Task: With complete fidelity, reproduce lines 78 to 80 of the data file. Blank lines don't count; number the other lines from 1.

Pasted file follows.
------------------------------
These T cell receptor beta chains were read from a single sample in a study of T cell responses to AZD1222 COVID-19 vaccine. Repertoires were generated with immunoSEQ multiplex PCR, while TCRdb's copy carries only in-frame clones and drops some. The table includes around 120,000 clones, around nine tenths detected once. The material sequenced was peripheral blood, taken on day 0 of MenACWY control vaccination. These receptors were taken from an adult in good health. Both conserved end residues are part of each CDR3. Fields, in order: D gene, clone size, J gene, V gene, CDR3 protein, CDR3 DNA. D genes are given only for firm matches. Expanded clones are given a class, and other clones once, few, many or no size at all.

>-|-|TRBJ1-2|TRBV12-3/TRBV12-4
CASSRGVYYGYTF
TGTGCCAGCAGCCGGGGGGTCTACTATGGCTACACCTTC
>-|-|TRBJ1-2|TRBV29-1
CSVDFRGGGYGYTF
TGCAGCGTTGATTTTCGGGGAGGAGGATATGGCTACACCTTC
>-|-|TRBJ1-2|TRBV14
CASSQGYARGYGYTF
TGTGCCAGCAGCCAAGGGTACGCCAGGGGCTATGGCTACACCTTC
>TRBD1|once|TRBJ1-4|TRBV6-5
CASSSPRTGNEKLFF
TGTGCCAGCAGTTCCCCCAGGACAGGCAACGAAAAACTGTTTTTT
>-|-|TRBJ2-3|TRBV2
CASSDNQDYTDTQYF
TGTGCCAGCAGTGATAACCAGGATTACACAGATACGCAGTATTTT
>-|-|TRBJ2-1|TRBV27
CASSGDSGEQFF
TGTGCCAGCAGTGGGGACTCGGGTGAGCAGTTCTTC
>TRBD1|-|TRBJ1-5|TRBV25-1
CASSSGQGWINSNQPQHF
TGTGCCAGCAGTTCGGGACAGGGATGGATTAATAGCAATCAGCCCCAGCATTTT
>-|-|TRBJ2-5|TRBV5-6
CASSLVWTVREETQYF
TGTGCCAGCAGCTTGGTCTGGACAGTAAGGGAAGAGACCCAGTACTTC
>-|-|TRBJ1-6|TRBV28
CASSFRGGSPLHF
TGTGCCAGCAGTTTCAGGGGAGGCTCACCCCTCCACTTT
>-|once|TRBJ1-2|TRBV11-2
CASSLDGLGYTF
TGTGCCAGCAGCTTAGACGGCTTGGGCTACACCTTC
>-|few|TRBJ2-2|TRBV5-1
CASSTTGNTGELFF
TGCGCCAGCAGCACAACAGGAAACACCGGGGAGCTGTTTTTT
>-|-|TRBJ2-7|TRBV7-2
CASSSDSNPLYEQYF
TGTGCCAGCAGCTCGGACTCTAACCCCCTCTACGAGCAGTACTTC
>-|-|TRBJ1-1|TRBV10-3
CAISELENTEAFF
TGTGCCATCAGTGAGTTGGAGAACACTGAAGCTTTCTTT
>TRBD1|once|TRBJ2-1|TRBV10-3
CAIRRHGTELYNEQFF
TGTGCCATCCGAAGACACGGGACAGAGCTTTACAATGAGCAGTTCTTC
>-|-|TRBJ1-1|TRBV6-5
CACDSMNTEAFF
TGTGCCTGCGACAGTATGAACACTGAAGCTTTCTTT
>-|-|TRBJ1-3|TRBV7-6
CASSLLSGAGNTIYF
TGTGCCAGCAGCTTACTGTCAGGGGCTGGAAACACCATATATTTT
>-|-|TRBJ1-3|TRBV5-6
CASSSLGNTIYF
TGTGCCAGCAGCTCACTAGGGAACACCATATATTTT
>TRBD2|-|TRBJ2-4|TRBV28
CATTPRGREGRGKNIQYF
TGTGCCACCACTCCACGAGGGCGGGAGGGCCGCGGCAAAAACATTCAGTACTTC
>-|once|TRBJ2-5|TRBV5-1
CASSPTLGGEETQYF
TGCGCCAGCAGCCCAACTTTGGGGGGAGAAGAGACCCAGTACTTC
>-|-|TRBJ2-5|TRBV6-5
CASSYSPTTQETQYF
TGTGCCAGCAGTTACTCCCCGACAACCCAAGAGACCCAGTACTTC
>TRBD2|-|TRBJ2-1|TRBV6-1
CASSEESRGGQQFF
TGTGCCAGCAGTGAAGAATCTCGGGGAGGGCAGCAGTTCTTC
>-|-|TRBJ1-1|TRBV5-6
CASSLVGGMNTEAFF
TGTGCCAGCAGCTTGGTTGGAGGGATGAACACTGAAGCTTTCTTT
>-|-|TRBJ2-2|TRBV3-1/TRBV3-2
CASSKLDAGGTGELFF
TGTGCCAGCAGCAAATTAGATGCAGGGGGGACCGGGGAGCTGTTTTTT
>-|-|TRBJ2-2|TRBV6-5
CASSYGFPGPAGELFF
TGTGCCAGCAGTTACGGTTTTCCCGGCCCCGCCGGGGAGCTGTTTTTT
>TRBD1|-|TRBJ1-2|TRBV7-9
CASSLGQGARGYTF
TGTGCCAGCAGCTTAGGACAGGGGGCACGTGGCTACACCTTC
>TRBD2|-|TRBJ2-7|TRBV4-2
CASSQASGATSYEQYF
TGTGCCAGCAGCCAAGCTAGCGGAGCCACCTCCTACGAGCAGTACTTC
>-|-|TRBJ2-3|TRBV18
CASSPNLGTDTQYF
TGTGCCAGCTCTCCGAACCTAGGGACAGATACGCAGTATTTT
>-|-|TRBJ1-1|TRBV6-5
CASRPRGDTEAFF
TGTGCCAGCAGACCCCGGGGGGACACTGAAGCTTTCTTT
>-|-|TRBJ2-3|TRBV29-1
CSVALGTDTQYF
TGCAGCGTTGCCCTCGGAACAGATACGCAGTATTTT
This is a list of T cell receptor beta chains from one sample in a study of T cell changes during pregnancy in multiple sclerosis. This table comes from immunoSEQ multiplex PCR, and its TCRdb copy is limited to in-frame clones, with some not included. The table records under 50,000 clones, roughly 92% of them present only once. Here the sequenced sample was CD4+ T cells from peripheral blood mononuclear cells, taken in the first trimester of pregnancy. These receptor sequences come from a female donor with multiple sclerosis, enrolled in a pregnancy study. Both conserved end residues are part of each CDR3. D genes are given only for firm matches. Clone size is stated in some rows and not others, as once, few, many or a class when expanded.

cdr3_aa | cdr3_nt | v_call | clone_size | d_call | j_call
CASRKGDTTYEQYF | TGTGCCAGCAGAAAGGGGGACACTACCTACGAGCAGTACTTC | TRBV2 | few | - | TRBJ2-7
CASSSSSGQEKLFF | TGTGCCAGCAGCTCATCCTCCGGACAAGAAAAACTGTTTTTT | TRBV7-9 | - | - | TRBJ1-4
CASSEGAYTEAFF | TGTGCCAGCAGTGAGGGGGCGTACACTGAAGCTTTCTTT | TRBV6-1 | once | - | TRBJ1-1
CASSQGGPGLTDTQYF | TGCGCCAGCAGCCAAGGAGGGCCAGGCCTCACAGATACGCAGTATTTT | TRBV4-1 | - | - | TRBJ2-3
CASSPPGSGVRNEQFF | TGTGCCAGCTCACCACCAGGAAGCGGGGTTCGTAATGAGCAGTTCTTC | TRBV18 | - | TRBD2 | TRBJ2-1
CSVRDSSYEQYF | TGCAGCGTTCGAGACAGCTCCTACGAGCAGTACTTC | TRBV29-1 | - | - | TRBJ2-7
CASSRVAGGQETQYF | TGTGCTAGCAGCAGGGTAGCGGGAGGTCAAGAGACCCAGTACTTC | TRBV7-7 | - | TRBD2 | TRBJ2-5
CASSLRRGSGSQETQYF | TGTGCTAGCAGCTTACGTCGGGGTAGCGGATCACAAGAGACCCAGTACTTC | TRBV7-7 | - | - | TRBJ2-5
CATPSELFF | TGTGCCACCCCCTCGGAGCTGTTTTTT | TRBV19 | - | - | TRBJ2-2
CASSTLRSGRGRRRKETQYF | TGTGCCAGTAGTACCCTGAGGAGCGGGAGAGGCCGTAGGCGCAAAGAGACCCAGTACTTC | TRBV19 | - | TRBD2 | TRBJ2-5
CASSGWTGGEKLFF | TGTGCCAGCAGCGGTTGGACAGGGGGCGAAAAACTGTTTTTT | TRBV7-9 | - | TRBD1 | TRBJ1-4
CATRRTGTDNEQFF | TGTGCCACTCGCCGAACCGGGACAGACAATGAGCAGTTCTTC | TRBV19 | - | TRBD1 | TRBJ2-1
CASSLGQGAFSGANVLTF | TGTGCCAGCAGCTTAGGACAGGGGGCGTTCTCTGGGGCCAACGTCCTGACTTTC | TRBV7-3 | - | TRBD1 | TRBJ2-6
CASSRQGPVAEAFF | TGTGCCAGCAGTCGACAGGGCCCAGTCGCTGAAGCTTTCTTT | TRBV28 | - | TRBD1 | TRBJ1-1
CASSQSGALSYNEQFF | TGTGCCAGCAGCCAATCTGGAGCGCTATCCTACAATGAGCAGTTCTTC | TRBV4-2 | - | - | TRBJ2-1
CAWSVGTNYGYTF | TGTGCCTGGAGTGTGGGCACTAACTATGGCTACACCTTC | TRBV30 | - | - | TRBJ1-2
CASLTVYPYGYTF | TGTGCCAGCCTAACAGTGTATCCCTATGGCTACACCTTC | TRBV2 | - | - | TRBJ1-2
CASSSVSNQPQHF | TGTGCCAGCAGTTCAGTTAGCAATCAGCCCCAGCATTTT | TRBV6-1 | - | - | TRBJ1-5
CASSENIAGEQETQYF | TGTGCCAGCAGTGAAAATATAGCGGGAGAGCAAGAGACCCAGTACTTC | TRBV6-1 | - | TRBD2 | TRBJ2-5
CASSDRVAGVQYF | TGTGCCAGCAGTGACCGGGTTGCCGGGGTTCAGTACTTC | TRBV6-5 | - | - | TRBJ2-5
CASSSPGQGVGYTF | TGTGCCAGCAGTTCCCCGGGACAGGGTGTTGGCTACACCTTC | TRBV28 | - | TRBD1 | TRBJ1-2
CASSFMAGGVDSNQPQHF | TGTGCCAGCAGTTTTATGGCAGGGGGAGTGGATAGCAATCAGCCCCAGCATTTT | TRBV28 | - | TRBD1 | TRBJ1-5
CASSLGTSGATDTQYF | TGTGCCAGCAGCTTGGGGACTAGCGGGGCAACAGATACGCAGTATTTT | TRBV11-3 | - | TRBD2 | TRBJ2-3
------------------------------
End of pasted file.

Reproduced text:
CASSQASGATSYEQYF
TGTGCCAGCAGCCAAGCTAGCGGAGCCACCTCCTACGAGCAGTACTTC
>-|-|TRBJ2-3|TRBV18